Portsmouth, England

The top attraction in Portsmouth (pics) is the Historic Dockyard.  This is a large collection of museums, artifacts and historic British warships.  You could easily visit the dockyard everyday for a week and still not see it all.  Perhaps the top highlight of the historic dockyard is the HMS Victory.

HMS Victory

The Victory is a 104-gun warship of the British Royal Navy, launched in 1765.  Around 6,000 trees were used in her construction, 90% of which were oak.  The Victory saw action in several battles in her first 40 years until Lord Nelson rose to the rank of Admiral and took the Victory as his flag ship in his campaign to stop the advance of the French and Spanish who were under the direction of Napolean.  The Battle of Trafalgar became the decisive action that defeated Napolean.  During this battle, in late 1805, Admiral Nelson was wounded while on the deck of the Victory and and died shortly thereafter.

The Victory sustained extensive damage during the Battle of Trafalgar but was repaired and was active until 1812.  Eventually, the Victory was moved into drydock in Portsmouth in 1922 and underwent extensive renovation which took place over the course of many years.  Ultimately, by 2005 it had been restored to its Trafalgar configuration.  Today it is the oldest commissioned warship in the world.  In the dockyard visitors are able to go on board and explore all of the decks of the ship.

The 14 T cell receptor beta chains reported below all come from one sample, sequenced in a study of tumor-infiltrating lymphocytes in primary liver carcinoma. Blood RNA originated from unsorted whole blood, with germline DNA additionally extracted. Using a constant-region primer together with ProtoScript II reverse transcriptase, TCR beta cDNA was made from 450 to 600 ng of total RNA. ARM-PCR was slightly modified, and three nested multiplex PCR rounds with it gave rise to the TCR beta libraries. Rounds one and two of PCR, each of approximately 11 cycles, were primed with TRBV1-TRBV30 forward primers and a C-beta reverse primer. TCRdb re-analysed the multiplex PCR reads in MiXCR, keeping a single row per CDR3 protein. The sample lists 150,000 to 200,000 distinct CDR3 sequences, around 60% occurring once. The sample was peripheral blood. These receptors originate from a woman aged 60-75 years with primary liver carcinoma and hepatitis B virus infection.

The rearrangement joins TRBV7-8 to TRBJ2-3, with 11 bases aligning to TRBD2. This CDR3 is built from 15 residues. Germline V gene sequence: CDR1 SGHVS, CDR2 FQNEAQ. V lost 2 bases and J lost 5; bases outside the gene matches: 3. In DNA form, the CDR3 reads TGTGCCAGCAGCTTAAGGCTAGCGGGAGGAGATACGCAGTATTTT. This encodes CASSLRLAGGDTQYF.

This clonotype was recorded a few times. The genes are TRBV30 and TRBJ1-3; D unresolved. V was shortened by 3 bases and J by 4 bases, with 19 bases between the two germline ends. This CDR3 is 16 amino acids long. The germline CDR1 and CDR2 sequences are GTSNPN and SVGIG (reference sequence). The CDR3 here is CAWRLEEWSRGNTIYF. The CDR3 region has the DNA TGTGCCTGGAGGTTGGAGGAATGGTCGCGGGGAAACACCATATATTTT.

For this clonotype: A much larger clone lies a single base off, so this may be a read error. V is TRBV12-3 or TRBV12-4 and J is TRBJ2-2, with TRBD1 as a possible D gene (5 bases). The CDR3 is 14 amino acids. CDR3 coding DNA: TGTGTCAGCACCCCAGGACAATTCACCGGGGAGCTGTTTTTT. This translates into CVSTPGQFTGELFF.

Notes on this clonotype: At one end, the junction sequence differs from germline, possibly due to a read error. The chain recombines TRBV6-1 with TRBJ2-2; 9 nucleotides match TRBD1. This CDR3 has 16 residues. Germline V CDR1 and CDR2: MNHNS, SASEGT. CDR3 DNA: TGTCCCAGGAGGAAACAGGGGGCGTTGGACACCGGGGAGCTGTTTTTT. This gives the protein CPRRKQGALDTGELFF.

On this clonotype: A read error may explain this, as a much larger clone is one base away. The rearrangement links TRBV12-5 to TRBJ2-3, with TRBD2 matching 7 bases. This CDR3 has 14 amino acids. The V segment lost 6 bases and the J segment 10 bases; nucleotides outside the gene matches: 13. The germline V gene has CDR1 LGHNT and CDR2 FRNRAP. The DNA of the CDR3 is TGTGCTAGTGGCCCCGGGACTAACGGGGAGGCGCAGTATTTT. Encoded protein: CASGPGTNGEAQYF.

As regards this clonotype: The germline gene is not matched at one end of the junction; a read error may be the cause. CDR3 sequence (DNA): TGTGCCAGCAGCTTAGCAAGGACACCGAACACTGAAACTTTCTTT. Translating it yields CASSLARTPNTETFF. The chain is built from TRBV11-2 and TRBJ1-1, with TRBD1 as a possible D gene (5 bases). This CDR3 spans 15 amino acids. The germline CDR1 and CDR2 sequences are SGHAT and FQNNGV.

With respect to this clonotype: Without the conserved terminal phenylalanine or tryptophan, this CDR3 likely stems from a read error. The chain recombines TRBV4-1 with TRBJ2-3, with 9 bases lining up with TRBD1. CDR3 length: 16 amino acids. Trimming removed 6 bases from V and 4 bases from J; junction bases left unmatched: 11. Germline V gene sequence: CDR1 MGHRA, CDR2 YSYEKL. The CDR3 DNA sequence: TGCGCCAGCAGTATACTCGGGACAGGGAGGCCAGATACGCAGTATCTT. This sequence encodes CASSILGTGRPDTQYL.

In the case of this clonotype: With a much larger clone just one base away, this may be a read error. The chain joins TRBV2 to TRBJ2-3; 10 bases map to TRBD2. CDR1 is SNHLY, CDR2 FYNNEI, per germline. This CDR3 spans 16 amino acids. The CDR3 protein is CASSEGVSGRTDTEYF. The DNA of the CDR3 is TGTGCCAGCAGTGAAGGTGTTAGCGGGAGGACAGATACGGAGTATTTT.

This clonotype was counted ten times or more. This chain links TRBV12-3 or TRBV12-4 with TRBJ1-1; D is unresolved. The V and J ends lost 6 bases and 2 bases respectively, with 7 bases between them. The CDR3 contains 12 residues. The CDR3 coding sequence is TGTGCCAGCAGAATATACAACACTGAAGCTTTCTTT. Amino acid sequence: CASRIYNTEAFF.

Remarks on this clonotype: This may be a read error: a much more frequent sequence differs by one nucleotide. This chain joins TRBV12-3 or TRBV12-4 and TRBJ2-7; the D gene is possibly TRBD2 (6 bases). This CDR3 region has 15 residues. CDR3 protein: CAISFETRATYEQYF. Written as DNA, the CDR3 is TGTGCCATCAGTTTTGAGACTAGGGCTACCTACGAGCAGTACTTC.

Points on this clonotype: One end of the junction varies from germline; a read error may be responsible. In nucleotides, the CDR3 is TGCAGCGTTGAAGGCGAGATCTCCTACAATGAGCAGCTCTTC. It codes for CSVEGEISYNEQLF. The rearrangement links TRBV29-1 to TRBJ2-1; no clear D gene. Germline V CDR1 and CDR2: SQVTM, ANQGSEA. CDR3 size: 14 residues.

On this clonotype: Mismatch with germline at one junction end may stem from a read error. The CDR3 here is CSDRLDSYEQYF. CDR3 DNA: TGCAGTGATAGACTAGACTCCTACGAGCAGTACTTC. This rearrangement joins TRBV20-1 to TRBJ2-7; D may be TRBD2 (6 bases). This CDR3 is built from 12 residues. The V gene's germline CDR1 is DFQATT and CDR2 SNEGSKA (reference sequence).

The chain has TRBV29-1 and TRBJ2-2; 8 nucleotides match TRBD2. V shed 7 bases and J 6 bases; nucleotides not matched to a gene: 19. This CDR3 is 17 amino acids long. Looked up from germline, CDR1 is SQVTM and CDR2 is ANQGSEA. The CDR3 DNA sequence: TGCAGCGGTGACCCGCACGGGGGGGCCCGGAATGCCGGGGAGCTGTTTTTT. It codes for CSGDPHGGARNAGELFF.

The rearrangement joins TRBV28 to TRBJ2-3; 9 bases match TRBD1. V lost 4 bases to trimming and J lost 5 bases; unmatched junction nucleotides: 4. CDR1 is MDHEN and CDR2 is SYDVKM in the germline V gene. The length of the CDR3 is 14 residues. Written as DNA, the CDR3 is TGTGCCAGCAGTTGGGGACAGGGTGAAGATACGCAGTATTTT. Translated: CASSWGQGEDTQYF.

Aboard HMS Warrior

Another of the historic ships in the dockyard is the HMS Warrior, the first armor plated, iron hulled warship.  It was launched in 1860 with 40 guns and a coal fired two-cylinder steam engine.  The engine was powered by 10 rectangular boilers.  The Warrior had a short career as a warship when more capable mastless ships were launched in the early 1870’s.  The ship served various roles until 1979 when it was donated to the Maritime Trust for restoration.  It has been in Portsmouth since 1987.  Again, visitors can go aboard the Warrior and see the ship in pretty much the configuration it had when launched.

Perhaps the most fascinating display in the Historic Dockyard is the Mary Rose Museum which is dedicated to the 16th Century warship of the Tudor Navy of King Henry VIII.  It was built in Portsmouth and launched in 1511.  The ship last saw action in 1545 and was sunk just off shore from Portsmouth harbor.  The wreck of the Mary Rose was rediscovered in 1971 and after having spent almost 450 years at the bottom of the ocean, it was salvaged in 1982 in one of the most complex and costly maritime archaeology projects in history.

Mary Rose hull and portion of decks

The surviving portion of the ship and thousands of artifacts were buried under many feet of mud and silt which had to be slowly removed in order to raise the remains of the hull.  Objects recovered include weaponry, sailing equipment, naval supplies and a wide array of items used by the crew.  The hull is still undergoing a multi-year conservation process that is expected to be completed in 2016.  It is undergoing a drying process in a “hot box” inside the museum so we were only able to look through windows into that very large room.


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